Lisa February 9, 2012 at 7:39 am

Thank you. I needed this reminder. Some days I tell my mom about Olivia’s nap schedule or something else she has been doing, and I’m hit with this pang in my gut that my mom is with her more days of the week than I am. My mom puts her down for more naps, who am I to tell her what Olivia does or doesn’t do? I needed this reminder that I’M THE MAMA.

Ginger February 10, 2012 at 10:28 am

I felt that way a lot about N.C. when J was younger. Drove. Him. Bonkers. As time has gone on though, I realize how insane that is. Of COURSE I’m still the mom–and so are you!

Nilsa @ SoMi Speaks February 9, 2012 at 8:11 am

Great post, Ginger. What some moms fail to realize is that even though we take our children to daycare or handover our children to dad or grandma for the day, we still have control over who they spend their days with. In fact, many of us spend countless hours researching, debating and stressing over what solution works best for our own family. So, to think we have nothing to do with raising them just because we work is ridiculous.

Ginger February 10, 2012 at 10:29 am

And at the end of the day, our kids aren’t going to think that Miss So and So raised them…no, they’re going to know who their parents were!

Jennifer February 9, 2012 at 8:12 am

Agreed. I’ve never said this, and I’ve never heard another working mom say it, but I hate it when other people imply that because my children are in daycare I’m not raising or mothering them. That is so wrong.

Ginger February 10, 2012 at 10:31 am

I’ve mostly heard it from moms when they first go back to work (that’s when I was guilty of it, personally), or when they are really struggling with the idea of working when they want to stay home. But either time, it’s DEFINITELY not true!

Tragic Sandwich February 9, 2012 at 8:49 am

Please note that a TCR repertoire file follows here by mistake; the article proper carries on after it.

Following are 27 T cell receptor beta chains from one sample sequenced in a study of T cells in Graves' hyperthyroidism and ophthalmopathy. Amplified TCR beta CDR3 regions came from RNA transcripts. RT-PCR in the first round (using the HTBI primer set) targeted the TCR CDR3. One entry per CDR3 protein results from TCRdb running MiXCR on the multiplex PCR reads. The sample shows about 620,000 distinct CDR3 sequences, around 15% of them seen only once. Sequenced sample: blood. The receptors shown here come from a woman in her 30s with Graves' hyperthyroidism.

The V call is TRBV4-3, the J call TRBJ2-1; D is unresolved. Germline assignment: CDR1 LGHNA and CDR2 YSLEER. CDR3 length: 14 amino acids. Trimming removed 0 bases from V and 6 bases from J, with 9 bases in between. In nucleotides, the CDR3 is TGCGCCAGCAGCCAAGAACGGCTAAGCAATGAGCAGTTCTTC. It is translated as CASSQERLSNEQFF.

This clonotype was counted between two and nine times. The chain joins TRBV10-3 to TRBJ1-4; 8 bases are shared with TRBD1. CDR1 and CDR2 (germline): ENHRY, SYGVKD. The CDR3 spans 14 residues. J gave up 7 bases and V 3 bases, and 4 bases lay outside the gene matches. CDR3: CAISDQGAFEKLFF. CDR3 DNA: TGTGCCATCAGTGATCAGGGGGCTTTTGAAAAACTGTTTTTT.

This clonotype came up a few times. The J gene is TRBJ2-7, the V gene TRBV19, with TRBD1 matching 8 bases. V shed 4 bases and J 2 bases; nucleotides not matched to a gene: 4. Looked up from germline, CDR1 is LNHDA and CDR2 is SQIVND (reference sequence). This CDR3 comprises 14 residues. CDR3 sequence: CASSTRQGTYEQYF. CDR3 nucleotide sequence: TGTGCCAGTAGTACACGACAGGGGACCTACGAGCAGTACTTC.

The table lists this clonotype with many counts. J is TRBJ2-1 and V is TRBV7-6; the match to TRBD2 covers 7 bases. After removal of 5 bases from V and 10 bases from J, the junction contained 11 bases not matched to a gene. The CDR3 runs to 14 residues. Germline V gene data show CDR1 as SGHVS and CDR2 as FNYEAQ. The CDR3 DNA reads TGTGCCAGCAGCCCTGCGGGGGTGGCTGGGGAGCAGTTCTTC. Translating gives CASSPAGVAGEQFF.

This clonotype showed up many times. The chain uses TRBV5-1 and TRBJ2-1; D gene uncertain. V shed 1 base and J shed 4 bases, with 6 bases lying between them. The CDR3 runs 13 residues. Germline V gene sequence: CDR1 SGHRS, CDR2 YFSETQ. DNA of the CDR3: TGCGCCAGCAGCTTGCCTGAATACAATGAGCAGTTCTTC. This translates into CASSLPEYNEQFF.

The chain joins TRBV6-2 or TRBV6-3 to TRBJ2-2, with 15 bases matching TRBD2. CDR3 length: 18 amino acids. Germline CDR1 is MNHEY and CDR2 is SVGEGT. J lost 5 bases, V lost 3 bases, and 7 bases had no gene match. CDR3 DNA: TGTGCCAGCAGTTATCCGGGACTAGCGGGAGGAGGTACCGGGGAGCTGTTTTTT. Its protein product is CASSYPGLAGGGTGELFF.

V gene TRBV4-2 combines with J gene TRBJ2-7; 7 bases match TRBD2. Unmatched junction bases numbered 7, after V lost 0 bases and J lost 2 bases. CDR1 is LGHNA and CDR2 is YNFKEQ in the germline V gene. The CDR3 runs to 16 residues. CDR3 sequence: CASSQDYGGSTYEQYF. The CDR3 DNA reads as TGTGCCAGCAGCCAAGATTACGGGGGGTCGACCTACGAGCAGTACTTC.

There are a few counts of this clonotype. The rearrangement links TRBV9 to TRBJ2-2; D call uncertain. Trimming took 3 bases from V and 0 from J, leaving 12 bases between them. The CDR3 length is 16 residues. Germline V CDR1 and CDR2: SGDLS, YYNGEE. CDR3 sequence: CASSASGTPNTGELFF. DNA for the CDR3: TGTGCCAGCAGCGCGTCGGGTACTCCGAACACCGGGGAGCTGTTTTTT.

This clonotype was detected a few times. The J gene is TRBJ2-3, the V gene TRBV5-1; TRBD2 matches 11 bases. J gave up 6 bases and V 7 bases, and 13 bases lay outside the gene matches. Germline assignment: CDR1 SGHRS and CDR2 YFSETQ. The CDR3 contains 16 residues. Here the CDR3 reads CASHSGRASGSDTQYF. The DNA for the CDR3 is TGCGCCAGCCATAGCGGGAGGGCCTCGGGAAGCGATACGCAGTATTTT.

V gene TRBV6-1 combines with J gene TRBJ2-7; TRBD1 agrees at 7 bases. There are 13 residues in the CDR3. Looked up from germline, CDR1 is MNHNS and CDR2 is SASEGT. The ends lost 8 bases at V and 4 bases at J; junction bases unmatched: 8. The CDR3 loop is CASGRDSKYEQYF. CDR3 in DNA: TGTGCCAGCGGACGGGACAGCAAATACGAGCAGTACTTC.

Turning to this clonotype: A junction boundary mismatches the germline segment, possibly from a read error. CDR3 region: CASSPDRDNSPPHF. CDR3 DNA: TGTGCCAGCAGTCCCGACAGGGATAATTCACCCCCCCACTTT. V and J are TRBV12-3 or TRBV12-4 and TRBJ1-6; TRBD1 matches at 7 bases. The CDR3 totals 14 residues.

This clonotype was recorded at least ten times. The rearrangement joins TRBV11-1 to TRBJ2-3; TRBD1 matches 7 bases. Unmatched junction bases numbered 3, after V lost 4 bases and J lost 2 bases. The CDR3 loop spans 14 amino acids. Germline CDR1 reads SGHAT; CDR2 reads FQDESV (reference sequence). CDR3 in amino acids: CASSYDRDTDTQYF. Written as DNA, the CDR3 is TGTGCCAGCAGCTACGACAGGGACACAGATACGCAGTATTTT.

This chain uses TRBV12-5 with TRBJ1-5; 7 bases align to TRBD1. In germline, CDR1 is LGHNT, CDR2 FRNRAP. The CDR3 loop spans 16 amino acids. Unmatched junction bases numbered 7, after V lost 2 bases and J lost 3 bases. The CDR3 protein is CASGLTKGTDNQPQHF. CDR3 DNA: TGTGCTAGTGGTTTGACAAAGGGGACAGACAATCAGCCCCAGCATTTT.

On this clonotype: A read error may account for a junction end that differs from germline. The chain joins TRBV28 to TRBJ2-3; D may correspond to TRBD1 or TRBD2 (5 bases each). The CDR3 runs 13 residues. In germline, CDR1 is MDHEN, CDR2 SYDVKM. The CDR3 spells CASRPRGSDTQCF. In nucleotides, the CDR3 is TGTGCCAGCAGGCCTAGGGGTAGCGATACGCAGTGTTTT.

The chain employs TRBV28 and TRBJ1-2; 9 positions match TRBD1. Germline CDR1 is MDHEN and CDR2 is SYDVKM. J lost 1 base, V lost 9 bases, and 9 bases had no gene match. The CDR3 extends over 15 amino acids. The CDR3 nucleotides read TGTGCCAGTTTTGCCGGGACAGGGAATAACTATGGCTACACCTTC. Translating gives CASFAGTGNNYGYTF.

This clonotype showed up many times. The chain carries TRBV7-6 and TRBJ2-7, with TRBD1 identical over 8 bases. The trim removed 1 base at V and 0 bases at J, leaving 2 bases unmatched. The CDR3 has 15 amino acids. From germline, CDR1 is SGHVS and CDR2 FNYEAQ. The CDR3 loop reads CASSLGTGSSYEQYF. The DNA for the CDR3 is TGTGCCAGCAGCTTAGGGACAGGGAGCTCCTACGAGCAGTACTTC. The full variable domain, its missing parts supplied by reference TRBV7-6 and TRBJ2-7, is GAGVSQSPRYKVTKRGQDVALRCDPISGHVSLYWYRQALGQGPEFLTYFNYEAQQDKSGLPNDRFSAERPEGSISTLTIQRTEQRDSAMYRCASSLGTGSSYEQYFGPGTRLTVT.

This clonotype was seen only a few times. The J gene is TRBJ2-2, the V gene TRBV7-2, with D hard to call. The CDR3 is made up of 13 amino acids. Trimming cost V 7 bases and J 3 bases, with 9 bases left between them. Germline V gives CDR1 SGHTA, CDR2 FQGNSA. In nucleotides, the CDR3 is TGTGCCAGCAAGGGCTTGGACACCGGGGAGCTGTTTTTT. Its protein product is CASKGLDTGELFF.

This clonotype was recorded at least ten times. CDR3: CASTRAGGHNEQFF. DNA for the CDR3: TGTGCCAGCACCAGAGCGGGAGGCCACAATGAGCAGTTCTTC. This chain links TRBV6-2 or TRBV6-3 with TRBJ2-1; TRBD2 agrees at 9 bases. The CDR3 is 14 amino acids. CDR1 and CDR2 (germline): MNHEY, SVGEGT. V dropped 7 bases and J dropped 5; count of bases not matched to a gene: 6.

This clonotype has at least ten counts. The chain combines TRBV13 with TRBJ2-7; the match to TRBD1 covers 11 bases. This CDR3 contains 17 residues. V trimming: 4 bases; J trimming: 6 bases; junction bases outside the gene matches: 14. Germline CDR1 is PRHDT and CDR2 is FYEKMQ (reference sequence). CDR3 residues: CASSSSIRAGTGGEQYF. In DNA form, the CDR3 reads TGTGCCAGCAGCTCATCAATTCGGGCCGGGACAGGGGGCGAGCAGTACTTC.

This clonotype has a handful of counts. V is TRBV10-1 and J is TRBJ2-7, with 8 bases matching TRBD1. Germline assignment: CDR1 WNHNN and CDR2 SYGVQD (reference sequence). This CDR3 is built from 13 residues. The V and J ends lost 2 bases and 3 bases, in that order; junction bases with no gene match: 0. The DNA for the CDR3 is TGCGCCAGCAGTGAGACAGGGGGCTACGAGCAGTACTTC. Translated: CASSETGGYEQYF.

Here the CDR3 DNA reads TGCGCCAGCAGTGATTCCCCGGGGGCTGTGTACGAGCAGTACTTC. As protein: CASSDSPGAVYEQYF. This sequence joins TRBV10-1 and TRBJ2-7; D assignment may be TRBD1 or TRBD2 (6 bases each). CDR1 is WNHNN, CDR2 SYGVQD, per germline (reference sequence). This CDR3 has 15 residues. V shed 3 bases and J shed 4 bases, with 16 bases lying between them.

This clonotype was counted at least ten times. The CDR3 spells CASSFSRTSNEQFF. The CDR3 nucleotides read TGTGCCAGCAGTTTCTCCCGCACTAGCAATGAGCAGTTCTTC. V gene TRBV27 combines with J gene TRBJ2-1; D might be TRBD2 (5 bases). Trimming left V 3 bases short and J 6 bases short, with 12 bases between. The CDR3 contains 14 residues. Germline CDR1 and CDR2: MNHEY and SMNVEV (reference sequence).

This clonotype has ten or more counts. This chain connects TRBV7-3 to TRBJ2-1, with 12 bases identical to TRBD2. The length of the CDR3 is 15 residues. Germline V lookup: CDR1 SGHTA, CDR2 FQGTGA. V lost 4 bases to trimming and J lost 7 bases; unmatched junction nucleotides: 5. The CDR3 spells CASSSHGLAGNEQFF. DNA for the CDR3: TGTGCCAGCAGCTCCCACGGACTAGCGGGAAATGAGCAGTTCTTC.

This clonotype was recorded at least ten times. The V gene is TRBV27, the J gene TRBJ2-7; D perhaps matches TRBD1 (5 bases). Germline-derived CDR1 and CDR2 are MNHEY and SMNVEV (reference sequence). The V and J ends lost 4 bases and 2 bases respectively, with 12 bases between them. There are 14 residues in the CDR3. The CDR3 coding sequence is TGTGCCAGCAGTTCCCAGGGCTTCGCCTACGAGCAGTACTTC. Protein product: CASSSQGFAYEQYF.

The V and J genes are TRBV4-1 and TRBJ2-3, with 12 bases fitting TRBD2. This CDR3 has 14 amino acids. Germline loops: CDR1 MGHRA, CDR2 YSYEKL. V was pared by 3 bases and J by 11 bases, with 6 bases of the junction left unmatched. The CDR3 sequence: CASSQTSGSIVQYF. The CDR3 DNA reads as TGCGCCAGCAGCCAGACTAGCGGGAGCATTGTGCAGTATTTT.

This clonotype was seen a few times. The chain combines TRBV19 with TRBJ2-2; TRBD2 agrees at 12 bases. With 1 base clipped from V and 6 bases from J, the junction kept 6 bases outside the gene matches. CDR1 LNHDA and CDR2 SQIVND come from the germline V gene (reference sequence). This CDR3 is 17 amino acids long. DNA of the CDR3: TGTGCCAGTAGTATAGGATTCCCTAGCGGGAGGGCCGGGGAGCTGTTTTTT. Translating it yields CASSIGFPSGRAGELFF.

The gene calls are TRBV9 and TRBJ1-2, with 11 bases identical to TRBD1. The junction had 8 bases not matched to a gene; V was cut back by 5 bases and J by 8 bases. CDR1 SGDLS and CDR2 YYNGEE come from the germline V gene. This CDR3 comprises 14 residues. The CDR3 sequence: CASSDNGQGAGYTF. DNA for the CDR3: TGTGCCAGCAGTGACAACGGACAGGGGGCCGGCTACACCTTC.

Thank you. I never say this. My child is MY child, not her day care provider’s. I know it, and so does she. And, frankly, so do her teachers. And we’re all fine with that.

Ginger February 10, 2012 at 10:31 am

And that’s exactly, EXACTLY as it should be!

Jocelyn | ScooterMarie February 9, 2012 at 9:08 am

So excellently put!! I especially love this line “…be sad at what you miss, or frustrated by the system we’re stuck in, or envious of the caregivers who spend the working hours with your children” because that is EXACTLY how I feel. What I wouldn’t give to be able to stay home with D, but right now, I just can’t. But I am still raising her, I am her MOTHER, and I never let anyone make me feel otherwise. Great post, Ginger.

Ginger February 10, 2012 at 10:33 am

I think it’s especially in those times of vulnerability that it’s easiest to let this idea seep into your head, but that’s the time that we most need to remind ourselves that WE are the mom!

shasta February 9, 2012 at 9:18 am

I prefer to think of it as paying for a village (you know, considering it apparently takes one to raise a child). I admit, Mittens’ teachers have taught her a lot – crawling, walking, manners, and now how to use the potty – but I don’t think of it as someone else raising my child as much as a group of people HELPING me raise my child. Because seriously, if you’d ever met Mittens, you’d know that one person (even me!) just isn’t enough.

Ginger February 10, 2012 at 10:34 am

I love that, “paying for a village.” Perfectly put!

Christa the BabbyMama February 9, 2012 at 10:43 am

Yikes! I never realized people were saying this about *themselves*! I’ve only ever heard as an insult meant to make working parents feel terrible about their choices and/or circumstances. And usually moms, right? No one tells the dads (that I’m aware of) that they’re letting someone else raise their children. That I’m aware of, anyway.